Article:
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Stepping into Japanese artist Sebastian Masuda's installation Colorful Rebellion — Seventh Nightmare feels like stumbling into a wonderland that is simultaneously vividly bright, candy-sweet, and disorienting. This installation, which filled the Kianga Ellis Projects in Chelsea, New York earlier this year, features a room bursting with manufactured objects of cuteness, including bundles of fake fur, stuffed animals, plastic jewelry, girl's hair accessories, dollhouses, and other colorful toys that completely cover the walls and ceiling of the room. In the middle of the room is a bed, which visitors could lay upon and gaze up at the explosion of "Harajuku kawaii" closing in on them from every direction.

Kawaii, a Japanese word that conveys multiple meanings of cute, lovely, charming, and innocent, lies at the heart of this installation. Masuda, who owns the influential Harajuku boutique 6%DOKIDOKI and has also served as an art director for kawaii superstar Kyary Pamyu Pamyu, has played a large role in popularizing kawaii culture in Japan and across the globe. According to the Kianga Ellis Projects exhibition description, "In creating a world beyond fashion, popular culture and the imagery of the iconic Harajuku girl, the artist uses unconventional materials and colorful objects associated with child’s play to reveal the complexity, darkness and obsessions composing his inner world."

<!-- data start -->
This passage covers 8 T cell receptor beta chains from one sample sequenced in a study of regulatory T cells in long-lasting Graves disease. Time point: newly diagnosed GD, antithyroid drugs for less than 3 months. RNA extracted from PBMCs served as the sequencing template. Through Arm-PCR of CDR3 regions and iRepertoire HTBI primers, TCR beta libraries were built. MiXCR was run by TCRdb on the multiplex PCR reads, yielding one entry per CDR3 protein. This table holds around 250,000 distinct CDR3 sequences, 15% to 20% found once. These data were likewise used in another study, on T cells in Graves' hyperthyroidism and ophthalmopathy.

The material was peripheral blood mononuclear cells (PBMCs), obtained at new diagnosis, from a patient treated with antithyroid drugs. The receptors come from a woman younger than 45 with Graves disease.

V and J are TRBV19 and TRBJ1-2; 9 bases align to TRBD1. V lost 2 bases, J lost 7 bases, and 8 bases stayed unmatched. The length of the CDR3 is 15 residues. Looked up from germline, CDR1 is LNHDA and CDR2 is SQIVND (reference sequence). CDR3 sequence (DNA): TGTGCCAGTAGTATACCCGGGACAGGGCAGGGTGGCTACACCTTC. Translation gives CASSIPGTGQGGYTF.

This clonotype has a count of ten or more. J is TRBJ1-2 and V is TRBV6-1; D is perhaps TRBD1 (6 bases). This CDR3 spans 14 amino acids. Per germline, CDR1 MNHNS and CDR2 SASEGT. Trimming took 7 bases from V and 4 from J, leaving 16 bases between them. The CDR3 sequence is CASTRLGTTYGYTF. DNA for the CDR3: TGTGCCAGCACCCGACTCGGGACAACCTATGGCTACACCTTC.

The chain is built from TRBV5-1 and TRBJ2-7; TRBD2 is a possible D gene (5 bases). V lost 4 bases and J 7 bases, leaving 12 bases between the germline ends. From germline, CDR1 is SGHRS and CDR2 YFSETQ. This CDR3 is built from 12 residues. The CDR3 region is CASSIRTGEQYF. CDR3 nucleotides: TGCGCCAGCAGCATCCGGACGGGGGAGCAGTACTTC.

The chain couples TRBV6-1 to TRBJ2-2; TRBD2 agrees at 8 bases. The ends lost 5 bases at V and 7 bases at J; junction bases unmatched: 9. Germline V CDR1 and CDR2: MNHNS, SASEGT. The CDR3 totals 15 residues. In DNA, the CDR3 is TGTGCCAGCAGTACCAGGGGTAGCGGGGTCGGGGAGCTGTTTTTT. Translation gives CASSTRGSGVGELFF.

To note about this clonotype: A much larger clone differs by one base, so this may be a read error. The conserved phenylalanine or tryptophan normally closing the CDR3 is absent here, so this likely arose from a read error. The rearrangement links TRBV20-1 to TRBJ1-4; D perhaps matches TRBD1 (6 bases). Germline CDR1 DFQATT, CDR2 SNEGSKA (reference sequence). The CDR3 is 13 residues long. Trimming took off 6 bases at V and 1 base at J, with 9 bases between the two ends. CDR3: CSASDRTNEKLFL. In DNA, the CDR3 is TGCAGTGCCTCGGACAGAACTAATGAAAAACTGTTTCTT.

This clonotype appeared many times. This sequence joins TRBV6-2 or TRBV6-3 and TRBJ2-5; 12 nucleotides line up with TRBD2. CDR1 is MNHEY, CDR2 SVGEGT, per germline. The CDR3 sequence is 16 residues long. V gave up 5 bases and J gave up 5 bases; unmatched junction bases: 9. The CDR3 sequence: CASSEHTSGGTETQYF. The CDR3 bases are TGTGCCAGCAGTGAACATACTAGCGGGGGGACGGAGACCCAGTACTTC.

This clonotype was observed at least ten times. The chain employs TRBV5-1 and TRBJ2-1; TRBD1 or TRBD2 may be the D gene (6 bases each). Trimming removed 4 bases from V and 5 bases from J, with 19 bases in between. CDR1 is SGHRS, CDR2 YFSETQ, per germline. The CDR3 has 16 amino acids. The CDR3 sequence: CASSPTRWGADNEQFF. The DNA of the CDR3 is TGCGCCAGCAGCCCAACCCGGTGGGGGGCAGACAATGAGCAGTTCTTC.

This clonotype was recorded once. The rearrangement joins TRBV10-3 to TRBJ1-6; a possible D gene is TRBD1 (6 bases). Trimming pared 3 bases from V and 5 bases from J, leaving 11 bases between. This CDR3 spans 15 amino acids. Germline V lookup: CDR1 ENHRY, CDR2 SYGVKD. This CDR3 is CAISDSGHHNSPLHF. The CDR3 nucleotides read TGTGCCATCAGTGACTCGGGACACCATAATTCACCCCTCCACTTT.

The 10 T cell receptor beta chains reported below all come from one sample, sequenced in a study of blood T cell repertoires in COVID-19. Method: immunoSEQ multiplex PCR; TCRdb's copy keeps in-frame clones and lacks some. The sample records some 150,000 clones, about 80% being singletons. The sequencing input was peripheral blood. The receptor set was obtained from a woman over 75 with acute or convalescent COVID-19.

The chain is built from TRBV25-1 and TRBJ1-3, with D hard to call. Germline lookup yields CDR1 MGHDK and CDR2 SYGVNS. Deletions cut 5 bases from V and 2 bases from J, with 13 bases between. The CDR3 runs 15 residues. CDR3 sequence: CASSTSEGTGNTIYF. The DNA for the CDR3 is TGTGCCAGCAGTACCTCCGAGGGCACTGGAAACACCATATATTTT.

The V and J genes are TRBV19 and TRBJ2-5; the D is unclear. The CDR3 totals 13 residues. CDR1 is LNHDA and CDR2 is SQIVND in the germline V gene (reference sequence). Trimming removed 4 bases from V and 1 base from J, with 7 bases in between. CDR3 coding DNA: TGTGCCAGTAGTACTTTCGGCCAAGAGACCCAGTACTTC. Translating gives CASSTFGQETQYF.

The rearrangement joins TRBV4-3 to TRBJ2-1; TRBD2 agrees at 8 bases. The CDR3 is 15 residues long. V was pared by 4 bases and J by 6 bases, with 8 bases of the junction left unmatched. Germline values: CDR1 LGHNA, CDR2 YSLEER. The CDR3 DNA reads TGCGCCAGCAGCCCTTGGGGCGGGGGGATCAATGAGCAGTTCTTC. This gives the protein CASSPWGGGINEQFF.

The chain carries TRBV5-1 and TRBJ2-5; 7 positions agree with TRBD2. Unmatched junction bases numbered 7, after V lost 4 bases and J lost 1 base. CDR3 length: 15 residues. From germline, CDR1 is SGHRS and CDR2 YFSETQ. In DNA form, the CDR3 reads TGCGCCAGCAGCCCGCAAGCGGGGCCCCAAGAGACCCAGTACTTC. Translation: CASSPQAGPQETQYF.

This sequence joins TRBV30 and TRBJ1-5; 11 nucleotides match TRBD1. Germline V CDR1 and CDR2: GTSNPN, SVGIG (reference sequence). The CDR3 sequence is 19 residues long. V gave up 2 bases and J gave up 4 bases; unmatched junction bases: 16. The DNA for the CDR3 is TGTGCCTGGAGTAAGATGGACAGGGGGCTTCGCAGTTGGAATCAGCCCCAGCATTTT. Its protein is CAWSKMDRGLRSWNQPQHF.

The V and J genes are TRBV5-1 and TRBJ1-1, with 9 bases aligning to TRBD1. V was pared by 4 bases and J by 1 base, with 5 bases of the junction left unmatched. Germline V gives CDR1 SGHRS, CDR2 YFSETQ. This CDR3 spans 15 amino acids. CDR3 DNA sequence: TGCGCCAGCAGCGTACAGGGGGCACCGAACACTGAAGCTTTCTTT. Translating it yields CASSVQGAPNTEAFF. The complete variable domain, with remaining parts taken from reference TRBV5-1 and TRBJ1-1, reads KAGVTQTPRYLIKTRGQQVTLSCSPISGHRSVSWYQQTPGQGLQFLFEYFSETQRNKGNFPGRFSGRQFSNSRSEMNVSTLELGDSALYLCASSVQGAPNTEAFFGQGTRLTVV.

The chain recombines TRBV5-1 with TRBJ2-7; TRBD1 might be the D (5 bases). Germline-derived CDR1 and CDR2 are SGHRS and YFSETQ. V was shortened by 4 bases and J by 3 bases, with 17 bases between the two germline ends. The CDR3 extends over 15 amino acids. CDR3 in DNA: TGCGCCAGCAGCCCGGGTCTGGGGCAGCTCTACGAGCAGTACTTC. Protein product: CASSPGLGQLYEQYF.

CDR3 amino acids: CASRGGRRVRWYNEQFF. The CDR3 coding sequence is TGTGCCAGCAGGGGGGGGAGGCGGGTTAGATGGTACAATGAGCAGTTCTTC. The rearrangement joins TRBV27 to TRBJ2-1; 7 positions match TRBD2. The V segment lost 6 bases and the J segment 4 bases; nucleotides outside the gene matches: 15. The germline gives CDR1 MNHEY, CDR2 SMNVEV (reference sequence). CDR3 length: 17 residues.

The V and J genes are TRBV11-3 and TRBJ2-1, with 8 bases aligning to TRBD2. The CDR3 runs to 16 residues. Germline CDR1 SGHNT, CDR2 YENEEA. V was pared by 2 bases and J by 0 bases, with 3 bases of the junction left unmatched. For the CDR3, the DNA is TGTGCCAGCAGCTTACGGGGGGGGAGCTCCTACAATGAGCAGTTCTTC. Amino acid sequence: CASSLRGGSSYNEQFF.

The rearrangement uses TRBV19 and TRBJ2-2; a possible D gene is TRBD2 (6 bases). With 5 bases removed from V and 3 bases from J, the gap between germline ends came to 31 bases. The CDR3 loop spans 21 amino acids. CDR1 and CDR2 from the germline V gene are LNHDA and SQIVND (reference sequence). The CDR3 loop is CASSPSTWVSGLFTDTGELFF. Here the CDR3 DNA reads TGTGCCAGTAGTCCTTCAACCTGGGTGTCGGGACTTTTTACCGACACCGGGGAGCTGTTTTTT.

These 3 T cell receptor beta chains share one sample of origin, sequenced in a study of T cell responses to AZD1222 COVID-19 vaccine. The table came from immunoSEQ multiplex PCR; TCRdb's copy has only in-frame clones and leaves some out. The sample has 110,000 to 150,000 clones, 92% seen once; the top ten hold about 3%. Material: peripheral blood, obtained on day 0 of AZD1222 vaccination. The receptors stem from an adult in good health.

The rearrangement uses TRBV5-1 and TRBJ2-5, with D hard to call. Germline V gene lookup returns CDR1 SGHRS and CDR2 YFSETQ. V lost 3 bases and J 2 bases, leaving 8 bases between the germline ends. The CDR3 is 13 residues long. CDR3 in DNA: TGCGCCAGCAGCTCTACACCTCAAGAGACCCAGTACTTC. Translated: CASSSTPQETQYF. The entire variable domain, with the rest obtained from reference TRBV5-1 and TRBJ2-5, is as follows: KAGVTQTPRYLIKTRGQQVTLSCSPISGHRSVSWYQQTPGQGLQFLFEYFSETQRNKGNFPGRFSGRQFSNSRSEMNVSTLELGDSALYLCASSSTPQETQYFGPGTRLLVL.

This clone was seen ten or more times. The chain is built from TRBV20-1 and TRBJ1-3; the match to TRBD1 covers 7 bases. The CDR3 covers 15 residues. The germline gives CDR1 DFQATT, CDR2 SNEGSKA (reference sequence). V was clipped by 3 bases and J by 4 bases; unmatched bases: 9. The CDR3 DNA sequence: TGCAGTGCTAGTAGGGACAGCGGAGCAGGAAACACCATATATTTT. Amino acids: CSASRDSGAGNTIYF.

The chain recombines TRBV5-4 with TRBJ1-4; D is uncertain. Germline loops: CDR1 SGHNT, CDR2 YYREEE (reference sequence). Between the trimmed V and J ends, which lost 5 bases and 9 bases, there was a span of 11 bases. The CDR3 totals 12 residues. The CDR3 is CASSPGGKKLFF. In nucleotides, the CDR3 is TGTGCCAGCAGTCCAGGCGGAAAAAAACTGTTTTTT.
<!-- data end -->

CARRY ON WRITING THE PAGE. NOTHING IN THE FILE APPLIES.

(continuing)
An undercurrent of darkness lurks underneath the facade of cuteness in Colorful Rebellion — Seventh Nightmare. The immersive environment is a reinterpretation of the seven deadly sins, reappropriated to fit the contemporary Japanese subculture of Harajuku kawaii. "One must understand that in Japan, therapy and psychological outlets are not as acceptable as they are in the United States," Masuda explains in his artist statement. "The majority of the time, these girls do not fit in with their classmates and community. Harajuku is not only a place where they can be different without consequence, it is also a place that provides fashion alternatives for girls to express dark emotions in flamboyant, alternative styles." According to Masuda, his seven deadly sins are desire, future, illusion, destiny, trauma, reality, and self-identification.

Sebastian Masuda on Facebookvia [lustik, Huffington Post]
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